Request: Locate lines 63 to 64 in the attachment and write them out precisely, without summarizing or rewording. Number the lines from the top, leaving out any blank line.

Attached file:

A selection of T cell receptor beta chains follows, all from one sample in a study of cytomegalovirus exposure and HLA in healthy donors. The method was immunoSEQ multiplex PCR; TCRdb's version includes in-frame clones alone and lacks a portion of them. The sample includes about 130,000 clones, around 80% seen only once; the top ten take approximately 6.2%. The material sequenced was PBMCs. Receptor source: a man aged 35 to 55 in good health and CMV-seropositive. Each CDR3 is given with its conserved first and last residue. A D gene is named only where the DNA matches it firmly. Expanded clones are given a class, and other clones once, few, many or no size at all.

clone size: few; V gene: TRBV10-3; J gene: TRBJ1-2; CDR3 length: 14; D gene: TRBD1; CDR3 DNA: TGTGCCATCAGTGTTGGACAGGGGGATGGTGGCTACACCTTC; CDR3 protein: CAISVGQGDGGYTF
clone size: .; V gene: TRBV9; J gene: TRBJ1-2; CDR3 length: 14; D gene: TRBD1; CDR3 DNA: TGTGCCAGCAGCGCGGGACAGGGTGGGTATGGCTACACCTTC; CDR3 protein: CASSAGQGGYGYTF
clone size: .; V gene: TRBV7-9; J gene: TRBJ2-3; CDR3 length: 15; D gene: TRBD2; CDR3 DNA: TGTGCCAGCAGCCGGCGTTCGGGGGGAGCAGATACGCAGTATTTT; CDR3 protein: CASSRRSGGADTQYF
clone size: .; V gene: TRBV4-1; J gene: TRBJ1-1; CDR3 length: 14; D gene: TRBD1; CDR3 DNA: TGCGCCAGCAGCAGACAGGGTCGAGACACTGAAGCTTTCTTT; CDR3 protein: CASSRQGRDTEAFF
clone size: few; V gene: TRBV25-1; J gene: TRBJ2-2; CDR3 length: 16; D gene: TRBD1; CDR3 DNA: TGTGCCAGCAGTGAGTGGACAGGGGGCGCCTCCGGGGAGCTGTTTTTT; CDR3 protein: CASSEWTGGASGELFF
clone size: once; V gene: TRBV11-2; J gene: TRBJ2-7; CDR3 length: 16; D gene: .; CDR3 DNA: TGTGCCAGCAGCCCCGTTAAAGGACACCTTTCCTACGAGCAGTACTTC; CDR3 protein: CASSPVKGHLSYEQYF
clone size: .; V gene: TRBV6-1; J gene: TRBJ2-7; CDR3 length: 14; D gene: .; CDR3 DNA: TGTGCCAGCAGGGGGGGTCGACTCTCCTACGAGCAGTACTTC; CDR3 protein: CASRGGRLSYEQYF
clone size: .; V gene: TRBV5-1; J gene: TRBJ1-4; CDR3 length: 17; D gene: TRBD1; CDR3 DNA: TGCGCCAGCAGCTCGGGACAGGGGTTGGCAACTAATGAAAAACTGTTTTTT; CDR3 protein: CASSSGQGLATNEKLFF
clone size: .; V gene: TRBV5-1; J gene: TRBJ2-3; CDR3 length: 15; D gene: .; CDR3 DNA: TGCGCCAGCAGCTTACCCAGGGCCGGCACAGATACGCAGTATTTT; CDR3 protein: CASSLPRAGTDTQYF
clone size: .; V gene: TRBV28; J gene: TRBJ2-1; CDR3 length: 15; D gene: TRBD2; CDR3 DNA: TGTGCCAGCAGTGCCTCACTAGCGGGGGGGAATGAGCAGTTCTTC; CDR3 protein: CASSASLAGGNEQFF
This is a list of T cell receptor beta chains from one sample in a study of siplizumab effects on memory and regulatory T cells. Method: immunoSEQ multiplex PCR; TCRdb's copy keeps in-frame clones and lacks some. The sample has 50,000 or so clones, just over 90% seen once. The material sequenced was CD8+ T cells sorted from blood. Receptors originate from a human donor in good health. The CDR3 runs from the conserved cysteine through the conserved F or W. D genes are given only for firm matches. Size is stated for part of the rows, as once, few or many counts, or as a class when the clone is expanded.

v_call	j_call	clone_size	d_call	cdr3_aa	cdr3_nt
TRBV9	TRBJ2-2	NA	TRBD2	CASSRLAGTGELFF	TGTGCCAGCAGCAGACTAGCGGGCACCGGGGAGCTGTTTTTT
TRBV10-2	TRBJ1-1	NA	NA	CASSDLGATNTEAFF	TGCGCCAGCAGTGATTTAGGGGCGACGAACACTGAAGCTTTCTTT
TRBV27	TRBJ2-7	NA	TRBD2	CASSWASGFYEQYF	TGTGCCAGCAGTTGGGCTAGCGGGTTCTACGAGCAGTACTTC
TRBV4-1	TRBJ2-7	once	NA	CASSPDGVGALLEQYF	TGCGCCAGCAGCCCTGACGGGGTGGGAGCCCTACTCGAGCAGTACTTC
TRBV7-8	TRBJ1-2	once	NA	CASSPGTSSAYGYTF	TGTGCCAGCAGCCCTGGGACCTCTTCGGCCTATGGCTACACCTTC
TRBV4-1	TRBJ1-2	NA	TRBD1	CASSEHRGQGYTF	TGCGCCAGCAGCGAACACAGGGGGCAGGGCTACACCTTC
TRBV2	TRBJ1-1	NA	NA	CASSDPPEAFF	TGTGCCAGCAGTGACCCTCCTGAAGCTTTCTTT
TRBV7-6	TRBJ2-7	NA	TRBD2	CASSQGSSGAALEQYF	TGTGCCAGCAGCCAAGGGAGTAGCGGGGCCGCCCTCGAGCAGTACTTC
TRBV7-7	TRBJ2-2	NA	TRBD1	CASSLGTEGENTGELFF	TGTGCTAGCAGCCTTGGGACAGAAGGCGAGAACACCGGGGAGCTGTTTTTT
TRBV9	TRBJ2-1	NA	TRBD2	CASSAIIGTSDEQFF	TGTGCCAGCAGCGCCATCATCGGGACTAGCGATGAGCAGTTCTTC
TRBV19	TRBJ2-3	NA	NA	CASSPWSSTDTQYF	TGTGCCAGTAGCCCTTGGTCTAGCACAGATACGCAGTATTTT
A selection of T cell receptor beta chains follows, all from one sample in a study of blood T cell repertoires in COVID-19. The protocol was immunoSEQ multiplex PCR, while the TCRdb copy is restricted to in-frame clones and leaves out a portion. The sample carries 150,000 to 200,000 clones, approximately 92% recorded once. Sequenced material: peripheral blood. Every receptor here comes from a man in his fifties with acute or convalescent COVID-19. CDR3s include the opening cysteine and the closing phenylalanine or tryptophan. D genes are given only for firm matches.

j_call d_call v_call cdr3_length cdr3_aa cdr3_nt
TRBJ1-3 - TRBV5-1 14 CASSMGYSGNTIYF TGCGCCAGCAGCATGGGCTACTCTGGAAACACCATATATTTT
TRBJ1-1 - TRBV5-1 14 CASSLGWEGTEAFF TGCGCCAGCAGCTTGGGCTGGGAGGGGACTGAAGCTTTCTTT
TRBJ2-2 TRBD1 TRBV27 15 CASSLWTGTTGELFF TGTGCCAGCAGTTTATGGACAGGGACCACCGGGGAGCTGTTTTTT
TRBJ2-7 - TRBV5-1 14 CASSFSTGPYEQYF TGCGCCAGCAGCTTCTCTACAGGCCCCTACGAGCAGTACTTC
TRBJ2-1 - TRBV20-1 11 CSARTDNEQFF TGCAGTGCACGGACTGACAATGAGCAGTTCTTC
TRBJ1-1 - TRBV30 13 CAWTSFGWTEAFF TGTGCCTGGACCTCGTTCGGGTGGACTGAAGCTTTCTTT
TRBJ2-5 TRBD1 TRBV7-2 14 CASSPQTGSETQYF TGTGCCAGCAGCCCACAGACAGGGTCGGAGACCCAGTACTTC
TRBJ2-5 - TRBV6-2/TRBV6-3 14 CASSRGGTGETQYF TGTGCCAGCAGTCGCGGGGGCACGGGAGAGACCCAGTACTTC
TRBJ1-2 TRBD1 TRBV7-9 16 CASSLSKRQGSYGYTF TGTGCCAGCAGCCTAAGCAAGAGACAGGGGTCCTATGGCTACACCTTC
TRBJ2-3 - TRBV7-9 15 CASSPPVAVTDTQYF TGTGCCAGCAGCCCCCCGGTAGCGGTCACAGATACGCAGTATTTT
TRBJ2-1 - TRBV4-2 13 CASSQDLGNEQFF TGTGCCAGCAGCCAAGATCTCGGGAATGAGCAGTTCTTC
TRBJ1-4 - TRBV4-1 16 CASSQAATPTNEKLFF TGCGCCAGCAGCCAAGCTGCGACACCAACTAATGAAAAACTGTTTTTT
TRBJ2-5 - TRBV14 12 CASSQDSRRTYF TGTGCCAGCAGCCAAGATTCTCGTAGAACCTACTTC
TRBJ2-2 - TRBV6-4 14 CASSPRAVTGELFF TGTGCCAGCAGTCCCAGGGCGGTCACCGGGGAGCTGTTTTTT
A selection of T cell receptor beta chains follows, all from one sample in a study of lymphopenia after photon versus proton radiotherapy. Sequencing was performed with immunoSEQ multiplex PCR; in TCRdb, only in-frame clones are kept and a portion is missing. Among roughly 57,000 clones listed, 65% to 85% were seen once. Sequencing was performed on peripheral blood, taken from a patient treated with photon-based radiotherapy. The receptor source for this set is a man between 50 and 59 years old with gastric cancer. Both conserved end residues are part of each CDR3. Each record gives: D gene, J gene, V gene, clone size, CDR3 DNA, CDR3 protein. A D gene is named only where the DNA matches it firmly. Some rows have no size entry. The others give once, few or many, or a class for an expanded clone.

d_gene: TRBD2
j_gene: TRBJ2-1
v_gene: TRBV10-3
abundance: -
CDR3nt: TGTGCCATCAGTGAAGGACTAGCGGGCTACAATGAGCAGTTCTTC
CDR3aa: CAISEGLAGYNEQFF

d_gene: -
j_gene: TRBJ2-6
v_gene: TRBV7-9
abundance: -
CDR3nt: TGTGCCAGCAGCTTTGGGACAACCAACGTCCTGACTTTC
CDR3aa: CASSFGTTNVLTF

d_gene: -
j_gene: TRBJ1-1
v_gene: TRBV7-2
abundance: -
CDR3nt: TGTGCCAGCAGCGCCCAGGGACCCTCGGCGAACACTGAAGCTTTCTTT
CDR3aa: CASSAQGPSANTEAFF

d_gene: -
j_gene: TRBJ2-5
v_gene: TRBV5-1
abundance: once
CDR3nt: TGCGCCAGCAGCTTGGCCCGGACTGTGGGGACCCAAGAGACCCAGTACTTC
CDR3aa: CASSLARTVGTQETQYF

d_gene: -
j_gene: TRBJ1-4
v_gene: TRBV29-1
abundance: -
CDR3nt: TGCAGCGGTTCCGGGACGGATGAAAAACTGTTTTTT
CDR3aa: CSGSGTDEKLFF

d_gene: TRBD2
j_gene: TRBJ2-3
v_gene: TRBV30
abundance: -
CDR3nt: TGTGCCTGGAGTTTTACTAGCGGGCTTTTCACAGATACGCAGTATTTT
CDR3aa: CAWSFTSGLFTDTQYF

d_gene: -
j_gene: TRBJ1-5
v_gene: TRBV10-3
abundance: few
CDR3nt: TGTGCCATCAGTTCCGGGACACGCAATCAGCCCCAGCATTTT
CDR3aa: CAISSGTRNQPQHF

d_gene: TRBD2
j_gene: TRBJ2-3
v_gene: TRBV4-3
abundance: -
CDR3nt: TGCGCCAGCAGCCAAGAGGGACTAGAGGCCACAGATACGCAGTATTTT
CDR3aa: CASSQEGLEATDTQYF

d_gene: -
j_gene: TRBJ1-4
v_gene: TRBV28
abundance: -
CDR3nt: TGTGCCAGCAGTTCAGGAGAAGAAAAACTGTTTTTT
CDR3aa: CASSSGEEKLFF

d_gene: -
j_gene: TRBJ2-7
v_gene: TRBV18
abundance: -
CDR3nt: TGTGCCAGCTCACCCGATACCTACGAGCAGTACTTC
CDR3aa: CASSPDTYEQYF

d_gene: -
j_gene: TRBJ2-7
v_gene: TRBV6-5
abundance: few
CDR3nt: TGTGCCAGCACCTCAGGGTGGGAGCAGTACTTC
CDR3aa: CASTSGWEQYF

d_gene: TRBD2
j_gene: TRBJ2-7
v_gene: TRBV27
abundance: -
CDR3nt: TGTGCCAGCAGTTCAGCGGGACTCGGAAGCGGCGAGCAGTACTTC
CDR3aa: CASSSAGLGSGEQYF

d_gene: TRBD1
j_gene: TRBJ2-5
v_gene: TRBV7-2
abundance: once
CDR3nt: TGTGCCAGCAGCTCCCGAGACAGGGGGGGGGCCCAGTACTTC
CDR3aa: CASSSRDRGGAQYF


abundance: once
CDR3nt: TGCGCCAGCAGCTTGGCCCGGACTGTGGGGACCCAAGAGACCCAGTACTTC